But you may turn this funny-seeming statement around, and view it backwards. Imagine me saying something like this: The two thousand pages I have written about living structures are — I think — true. But they are to be understood in such a way that every line, every specific structural detail, can be rephrased to say: people will make living structure only when they truly please themselves. If there is any detail about the structure that is not clear, you should understand this fact clearly: What pleasing yourself truly IS, is the process in which we create living structure.

Our biggest problem in the world, the absence of living structure, the choked difficulty of finding true freedom, true art, all comes from this: that people do not know — emotionally — how to please themselves. In part, they are prevented by society. And in part, they are prevented by themselves, by their inner thought police.

Creating living structure is to be attained, in the end, by the greatest and most sublime process which can happen: that each person lives, works, exists, in such a fashion that they truly please themselves.

Then we may say, if we wish, that we are close to God.

(p. 299)

Listen to yourself, listen to what really makes you happy, and as part of that you’ll be part of something much bigger.


That last quote, about truly pleasing yourself, dovetails with another book I was reading at about the same time: Marie Kondo’s The Life-Changing Magic of Tidying Up. It sounds like a book about cleaning, organizing, and throwing away, and of course it is, but I really was not prepared for the approach that the author takes.

When I woke up, I knew immediately what that voice in my head had meant. Look more closely at what is there. I had been so focused on what to discard, on attacking the unwanted obstacles around me, that I had forgotten to cherish the things that I loved, the things I wanted to keep. Through this experience, I came to the conclusion that the best way to choose what to keep and what to throw away is to take each item in one’s hand and ask: “Does this spark joy?” If it does, keep it. If not, dispose of it. This is not only the simplest but also the most accurate yardstick by which to judge.

(p. 41)

This is so similar to Alexander’s recommendation to look at items and designs, and to ask yourself: what is a model of your self, what pleases yourself, what causes a real connection. And the section “Appreciate your possessions and gain strong allies” begins with this:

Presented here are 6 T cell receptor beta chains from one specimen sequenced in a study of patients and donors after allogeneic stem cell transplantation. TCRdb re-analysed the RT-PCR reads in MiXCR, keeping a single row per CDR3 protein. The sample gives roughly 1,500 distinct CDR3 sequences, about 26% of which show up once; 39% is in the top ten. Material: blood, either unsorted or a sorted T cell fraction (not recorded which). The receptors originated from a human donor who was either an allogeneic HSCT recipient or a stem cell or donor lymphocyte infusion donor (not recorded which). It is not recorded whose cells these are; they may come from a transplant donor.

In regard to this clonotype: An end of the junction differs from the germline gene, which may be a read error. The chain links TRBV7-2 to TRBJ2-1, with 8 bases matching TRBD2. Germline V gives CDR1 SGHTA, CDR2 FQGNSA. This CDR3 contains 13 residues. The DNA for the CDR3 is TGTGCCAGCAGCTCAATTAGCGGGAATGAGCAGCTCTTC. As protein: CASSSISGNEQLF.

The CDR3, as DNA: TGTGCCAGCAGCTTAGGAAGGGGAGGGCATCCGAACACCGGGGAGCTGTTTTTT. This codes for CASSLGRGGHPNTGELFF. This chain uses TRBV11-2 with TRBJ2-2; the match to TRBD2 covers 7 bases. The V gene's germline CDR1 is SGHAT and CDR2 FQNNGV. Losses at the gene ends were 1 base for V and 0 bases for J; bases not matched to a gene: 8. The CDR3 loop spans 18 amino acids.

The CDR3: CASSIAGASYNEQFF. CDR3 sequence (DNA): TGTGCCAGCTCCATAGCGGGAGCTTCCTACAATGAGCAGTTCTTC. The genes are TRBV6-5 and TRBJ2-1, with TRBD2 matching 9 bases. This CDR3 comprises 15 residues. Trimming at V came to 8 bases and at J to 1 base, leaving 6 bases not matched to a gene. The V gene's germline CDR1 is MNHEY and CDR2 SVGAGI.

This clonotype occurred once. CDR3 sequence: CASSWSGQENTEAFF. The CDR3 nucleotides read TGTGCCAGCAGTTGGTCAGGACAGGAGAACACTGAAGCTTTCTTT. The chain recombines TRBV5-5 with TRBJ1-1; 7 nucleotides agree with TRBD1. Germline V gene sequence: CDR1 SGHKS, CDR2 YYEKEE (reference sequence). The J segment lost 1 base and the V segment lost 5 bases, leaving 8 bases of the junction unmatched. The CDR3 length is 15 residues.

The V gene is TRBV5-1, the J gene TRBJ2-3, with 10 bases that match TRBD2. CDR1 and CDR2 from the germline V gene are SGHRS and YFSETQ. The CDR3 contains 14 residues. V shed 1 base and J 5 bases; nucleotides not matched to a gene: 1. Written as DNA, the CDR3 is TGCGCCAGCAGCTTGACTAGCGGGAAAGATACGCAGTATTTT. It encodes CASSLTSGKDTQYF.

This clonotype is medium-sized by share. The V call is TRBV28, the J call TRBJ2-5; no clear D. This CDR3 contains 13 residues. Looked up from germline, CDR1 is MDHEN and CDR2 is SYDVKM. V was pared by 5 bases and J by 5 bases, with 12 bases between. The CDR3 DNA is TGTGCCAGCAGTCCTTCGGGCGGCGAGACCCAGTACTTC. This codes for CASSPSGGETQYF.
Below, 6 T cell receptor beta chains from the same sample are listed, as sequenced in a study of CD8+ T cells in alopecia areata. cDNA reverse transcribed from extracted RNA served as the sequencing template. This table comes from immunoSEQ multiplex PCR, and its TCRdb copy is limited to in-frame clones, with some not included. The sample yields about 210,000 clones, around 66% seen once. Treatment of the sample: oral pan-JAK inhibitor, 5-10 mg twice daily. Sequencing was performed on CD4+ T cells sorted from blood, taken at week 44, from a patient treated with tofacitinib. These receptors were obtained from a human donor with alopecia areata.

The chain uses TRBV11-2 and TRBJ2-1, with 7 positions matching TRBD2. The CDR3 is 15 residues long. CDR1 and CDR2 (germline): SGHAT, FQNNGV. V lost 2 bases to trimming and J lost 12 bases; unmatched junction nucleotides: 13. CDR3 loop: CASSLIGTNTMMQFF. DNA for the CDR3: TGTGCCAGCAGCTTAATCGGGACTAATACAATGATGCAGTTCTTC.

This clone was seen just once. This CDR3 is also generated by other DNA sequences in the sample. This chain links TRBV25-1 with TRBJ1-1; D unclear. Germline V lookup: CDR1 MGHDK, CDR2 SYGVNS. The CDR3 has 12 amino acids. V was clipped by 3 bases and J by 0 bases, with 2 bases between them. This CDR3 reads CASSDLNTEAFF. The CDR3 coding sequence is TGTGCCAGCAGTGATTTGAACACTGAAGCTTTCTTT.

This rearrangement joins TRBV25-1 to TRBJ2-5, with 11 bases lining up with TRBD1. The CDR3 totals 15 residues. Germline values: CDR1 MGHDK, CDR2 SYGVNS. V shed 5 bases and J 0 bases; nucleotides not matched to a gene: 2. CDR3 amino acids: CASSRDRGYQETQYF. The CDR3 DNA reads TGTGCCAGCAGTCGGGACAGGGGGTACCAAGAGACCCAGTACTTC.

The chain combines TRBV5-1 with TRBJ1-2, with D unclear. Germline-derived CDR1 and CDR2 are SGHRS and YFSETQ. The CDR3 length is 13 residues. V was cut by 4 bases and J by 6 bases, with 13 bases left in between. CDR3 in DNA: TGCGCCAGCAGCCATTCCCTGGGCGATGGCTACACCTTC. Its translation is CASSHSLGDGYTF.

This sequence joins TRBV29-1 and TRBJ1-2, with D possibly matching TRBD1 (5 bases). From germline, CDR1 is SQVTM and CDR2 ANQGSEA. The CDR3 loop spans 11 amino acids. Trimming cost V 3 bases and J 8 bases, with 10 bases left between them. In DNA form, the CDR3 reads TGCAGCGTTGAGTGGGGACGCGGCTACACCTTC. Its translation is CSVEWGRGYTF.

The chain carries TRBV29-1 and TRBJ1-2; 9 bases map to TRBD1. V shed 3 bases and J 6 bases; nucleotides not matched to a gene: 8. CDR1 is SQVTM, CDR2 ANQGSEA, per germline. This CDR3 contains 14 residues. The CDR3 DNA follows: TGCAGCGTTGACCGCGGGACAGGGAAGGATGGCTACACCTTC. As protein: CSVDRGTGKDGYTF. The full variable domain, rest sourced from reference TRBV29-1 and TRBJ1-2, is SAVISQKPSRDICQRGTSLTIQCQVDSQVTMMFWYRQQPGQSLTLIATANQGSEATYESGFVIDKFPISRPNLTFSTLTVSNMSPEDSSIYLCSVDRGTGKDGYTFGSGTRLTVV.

One of the homework assignments I give my clients is to appreciate their belongings. For example, I urge them to try saying, “Thank you for keeping me warm all day,” when they hang up their clothes after returning home. Or, when removing their accessories, I suggest they say, “Thank you for making me beautiful,” and when putting their bag in the closet, to say, “It’s thanks to you that I got so much work done today.” Express your appreciate to every item that supported you during the day. If you find this hard to do daily, then at least do it whenever you can.

I began to treat me belongings as if they were alive when I was a high scool student.

(pp. 168–169)

That paragraph continues, in a way that again has me connect Kondo with Alexander: taking completely seriously the notion that objects are alive, and that that matters.


So: I should pay attention to myself, to my reactions. (To, as Kondo says, what truly brings joy.) I should pay attention to other objects: what is my connection to them, but also what life inheres in them.

Paying attention to myself at a direct level is not something I’ve always been good at. I’ve been taking Tai Chi classes for a month and a half now, and that’s being very helpful and very interesting: I’m spending much more time paying attention to what my body is doing, and I think that’s also translating into paying attention to other parts of myself.

I need to figure myself out more; and I need to figure out the external facing aspects of myself. Interacting with the world, interacting with objects as craft, art, and life. And starting to take more seriously creating objects as craft, art, and life.

Post Revisions: